13).
w
eke,
ongo
i
s the
s
sava
o
ts is
k
s &
a
y be
2
).
o
saic
c
ause
0
15).
0
00
m
d
es in
from
S
udan
01a).
were
rown
field
to be
a
nda,
a
nda,
virus
n
the
r
ough
u
s, up
n
, one
Root
jas.ccsenet.
This reco
m
DRC. Thi
s
This nam
e
evidence
o
Several at
t
using cas
s
(Bakelana
Molecula
r
CBSVs (
C
disease i
n
Conventi
o
real-time
P
virus spe
c
sequencin
g
has now
be
Despite t
h
potential
c
CBSD vir
u
strains of
C
this study
specific o
r
In this
p
a
p
samples f
r
for the sy
m
necrosis d
i
2. Materi
a
2.1 Field
S
Cassava f
i
were surv
e
A total of
to the ma
n
Cassava l
e
2016.
Leaves sa
m
samples
fo
storage ro
o
org
m
mendation
w
s
scientific da
y
e
change was
b
o
f any virus (i
n
t
empts have
b
s
ava leaf samp
et al., 2019a).
r
diagnosis re
s
C
BS
V
and UC
B
n
western D
R
o
nal molecular
P
CR may be
t
c
ies and thus
g
platforms (
N
ecome a wide
l
h
e absence of t
y
c
ausal viral ag
e
u
ses were spr
e
C
BSD—unid
e
was to searc
h
r
known target
p
er, we repor
t
r
o
m
DRC. Ba
s
m
ptoms exhi
b
i
sease’ and its
a
ls and Meth
o
S
ample Collec
Figu
r
i
elds (with
p
la
n
e
yed. Leaf ma
t
12 leaf sampl
e
n
ufacturers’
p
r
o
e
af samples
w
m
ples were s
a
for
CBSV-det
e
ot
tissue. The
C
w
as also remi
n
y
was organiz
e
b
ase
d
on the r
e
n
cluding kno
w
b
een undertak
e
les (including
s
ults from fiv
B
SV),
p
roduc
R
Congo mig
h
methods hav
e
t
oo specific o
r
resulting in
N
GS), the me
t
l
y-used metho
d
y
pical CBSD
f
e
nts in diseas
e
e
ading from E
a
e
ntified to dat
e
h
for the caus
s.
t
the first use
s
ed on the
NG
b
ited in our c
a
acronym ‘CR
N
o
ds
tion for NGS
A
r
e 2. Cassava
n
ts more than
t
erial from
p
l
a
e
s (Table 1)
w
o
tocol in orde
r
w
ere collected
a
a
mpled accor
d
e
ction were y
C
BSD viruses
Journal of
A
n
de
d
during th
e
e
d on August
3
e
sults of
N
G
S
w
n CBSD viru
s
e
n since 2004
those from
pl
e different la
b
ed negative r
e
ht
be differe
n
e
their limitati
o
r
not broad e
n
false negativ
t
agenomic se
q
d
(Adams et a
l
folia
r
and ste
m
e
d plants in w
e
a
s
t
to Central
e
—might be r
e
al agent usin
g
of next gene
G
S results, we
a
a
ssava plant s
a
N
D’ within th
i
A
nalysis
root of plant
s
16 months ol
d
a
n
t
with root n
e
w
ere collected
f
r
to extract the
at
Mvuazi res
d
ing to Rweg
oung tender
l
were not dete
A
gricultural Sc
i
107
e
scientific d
a
3
rd by the Pla
n
S
analysis und
e
s
es) in our sy
m
to identify th
e
l
ants showing
b
oratories, us
i
e
sults. This su
g
nt
from those
o
ns—as indic
a
n
ough to succ
e
es. With the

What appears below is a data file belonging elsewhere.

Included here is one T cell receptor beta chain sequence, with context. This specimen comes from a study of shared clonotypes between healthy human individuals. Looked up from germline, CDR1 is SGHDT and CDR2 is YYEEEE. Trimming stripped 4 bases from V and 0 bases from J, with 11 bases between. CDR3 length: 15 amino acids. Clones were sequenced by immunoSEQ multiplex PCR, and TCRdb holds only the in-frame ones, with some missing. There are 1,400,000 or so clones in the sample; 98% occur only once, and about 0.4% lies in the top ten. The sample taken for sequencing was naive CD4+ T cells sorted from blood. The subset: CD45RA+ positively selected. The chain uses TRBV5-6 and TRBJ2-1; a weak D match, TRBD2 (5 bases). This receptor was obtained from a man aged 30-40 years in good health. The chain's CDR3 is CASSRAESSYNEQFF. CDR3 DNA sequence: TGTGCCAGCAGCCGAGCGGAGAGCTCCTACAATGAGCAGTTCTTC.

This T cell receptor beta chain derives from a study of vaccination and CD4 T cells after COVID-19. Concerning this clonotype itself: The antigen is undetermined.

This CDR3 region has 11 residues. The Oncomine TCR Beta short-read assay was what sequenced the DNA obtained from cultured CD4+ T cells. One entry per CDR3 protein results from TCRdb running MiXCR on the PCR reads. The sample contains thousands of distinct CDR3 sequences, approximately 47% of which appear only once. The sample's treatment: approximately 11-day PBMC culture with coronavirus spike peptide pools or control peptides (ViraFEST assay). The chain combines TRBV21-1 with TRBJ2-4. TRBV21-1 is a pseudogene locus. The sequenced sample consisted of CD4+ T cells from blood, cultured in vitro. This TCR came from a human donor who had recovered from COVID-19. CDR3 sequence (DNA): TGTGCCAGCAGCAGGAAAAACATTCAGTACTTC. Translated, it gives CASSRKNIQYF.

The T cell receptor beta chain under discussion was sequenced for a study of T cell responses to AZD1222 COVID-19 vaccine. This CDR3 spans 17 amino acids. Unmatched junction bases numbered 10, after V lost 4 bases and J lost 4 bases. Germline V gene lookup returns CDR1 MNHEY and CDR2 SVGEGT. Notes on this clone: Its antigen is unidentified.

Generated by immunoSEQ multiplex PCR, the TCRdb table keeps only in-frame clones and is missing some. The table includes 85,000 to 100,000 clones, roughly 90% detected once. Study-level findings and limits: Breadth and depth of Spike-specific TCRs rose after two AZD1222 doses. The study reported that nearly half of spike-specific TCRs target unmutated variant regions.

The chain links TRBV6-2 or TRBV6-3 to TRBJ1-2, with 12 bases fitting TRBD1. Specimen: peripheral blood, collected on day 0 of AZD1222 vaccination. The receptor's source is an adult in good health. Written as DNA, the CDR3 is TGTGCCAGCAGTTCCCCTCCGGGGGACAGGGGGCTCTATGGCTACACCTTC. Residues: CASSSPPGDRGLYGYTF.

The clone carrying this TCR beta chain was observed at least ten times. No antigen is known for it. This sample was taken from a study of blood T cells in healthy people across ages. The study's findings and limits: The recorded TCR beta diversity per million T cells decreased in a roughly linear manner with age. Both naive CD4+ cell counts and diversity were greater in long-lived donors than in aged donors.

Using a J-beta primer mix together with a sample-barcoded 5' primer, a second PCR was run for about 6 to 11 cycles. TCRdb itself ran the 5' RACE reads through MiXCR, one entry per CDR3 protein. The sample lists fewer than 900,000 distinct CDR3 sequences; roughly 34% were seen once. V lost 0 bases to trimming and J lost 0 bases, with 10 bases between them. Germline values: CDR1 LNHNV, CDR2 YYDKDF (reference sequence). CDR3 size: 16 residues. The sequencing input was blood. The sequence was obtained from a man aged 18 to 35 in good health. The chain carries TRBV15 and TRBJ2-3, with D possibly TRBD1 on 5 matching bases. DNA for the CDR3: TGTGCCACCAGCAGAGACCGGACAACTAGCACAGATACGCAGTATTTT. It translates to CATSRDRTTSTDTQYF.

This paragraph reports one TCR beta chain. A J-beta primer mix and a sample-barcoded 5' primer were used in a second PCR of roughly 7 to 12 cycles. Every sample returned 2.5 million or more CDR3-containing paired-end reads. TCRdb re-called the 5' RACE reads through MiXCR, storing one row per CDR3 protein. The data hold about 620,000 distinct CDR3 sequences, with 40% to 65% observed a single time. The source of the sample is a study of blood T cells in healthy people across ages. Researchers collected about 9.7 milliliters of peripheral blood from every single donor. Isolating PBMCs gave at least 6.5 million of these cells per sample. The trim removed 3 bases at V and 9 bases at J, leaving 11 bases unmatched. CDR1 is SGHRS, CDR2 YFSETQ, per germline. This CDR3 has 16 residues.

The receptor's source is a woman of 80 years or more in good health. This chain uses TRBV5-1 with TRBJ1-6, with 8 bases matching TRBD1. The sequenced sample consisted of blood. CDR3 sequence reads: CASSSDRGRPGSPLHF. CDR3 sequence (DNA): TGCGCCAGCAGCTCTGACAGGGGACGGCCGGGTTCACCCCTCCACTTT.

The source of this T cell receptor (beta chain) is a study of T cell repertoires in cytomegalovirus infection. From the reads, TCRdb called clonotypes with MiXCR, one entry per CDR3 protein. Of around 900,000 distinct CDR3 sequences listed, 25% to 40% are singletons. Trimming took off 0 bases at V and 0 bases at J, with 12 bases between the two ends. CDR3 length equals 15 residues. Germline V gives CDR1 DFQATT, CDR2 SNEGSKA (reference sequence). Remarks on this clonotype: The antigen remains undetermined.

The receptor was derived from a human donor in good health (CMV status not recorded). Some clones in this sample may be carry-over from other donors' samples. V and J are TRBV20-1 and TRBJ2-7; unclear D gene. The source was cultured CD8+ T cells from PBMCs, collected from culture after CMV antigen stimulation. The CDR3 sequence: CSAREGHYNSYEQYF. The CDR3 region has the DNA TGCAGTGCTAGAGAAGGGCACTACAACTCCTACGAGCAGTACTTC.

q
uencing of di
l
., 2009; Kreu
z
m
symptoms a
n
e
stern DRC, t
h
Africa and ca
u
e
sponsible for
g
a broad dia
g
ration sequen
c
a
lso propose t
h
a
mples. Cons
e
i
s manuscript
t
s
used for lea
f
d
) in the 2 loc
a
e
crosis was co
f
ro
m
plants.
T
i
r
DNA.
earch center
a
asira et al. (2
l
eaves, young
cted from roo
t
i
ence
a
y on diseases
nt
Clinic of Ki
n
e
rtaken in this
m
ptomatic cas
s
e
causative a
g
very severe s
y
i
ng PCR
p
ri
m
g
geste
d
that t
h
known at
pr
a
ted by Adam
s
e
ssfully detect
advent of n
e
sease
d
cassav
a
z
e et al., 2019
)
n
d a failure o
f
h
e project con
s
u
sing this dis
e
these disease
g
nostic tool—
t
c
ing to analy
z
h
a
t
non-viral
c
e
quently, we a
t
o refer to this
f
sampling on
a
lities consider
llected (Figur
e
T
he
y
were cru
s
a
nd Lukuakua
011) who fo
u
es
t
symptom
a
t
necrotic tiss
u
and pests of
c
n
shasa.
study. This a
n
s
ava samples.
g
en
t
for CRN
D
y
mptoms)wit
h
m
ers specific
f
h
e causal agen
t
r
esen
t
(Bakel
a
s
et al. (2009)
all the know
n
e
x
t
generatio
n
a
plants to id
e
)
.
f
existing test
m
s
idere
d
that it
w
e
ase. It seeme
d
symptoms. T
h
t
ha
t
is, one n
o
z
e the sympt
o
c
ausal agents
m
r
e using the
n
disease.
FTA™ cards
r
ed hotspots (r
e
e
s 2) on FTA
s
he
d
onto FT
A
village on 29
u
nd that the
a
tic leaves an
d
u
es.
Vol. 12, No. 3;
c
ultivate
d
p
la
n
n
alysis did no
t
D
in western
D
h
no success t
o
f
o
r
the two k
n
t
of the CBS
D
a
na et al., 2
0
who indicate
d
n
variability
n
, high-throu
g
e
ntify plant vi
m
ethods to id
e
was still likel
y
d
feasible that
h
erefore, the a
i
ot
designed a
g
o
matic cassav
a
m
ay be respo
n
n
ame ‘Cassav
a
e
f) in western
cards.
A
™ cards acco
r
and 30
N
ove
m
os
t
suitable
t
d
the non-ne
c
2020
n
ts in
t
find
D
RC,
o
date
n
own
D
-like
19a).
d
that
w
ithin
h
put,
r
uses
e
ntif
y
y
that
o
the
r
im
of
g
ains
t
a
leaf
n
sible
a
root
D
RC
r
ding
m
be
r
issue
c
rotic
jas.ccsenet.
Tab le 1. L
The 12 F
T
Perth to c
o
2.2 Sympt
o
A sympto
m
described
root; 2 =
l
necrotic ti
s
2.3 RNA
E
RNA was
bromide).
2.0% PV
P
μl of the
e
shaking v
i
isoamyl a
l
rpm for 1
0
which 0.6
followed
b
supernata
n
org
F
eaf samples d
e
Sample ID
1
2
3
4
5
6
7
8
9
10
11
12
T
A™ sample
c
o
mplete the D
N
o
m
A
ssessmen
m
severity sco
in Hillocks a
n
l
ess than 2%
n
s
sue.
E
xtraction (Nd
u
extracted fro
m
The leaves w
e
P
, 0.5M EDTA
,
e
xtrac
t
was tr
a
i
gorously sev
e
l
cohol (24:1);
0
min at 4 °C
vol (300 μl)
c
b
y centrifugat
i
nt
was discard
e
F
igure 3. Hots
p
e
tails
Genotype
Mputa
Mputa
Mputa
Mputa
Mputa
Mvuazi
Mvuazi
RAV
RAV
Mputa
RAV
TME 419
c
ards,
p
reviou
s
NA
extraction
t
re was then r
e
n
d Thresh (20
0
n
ecrotic tissue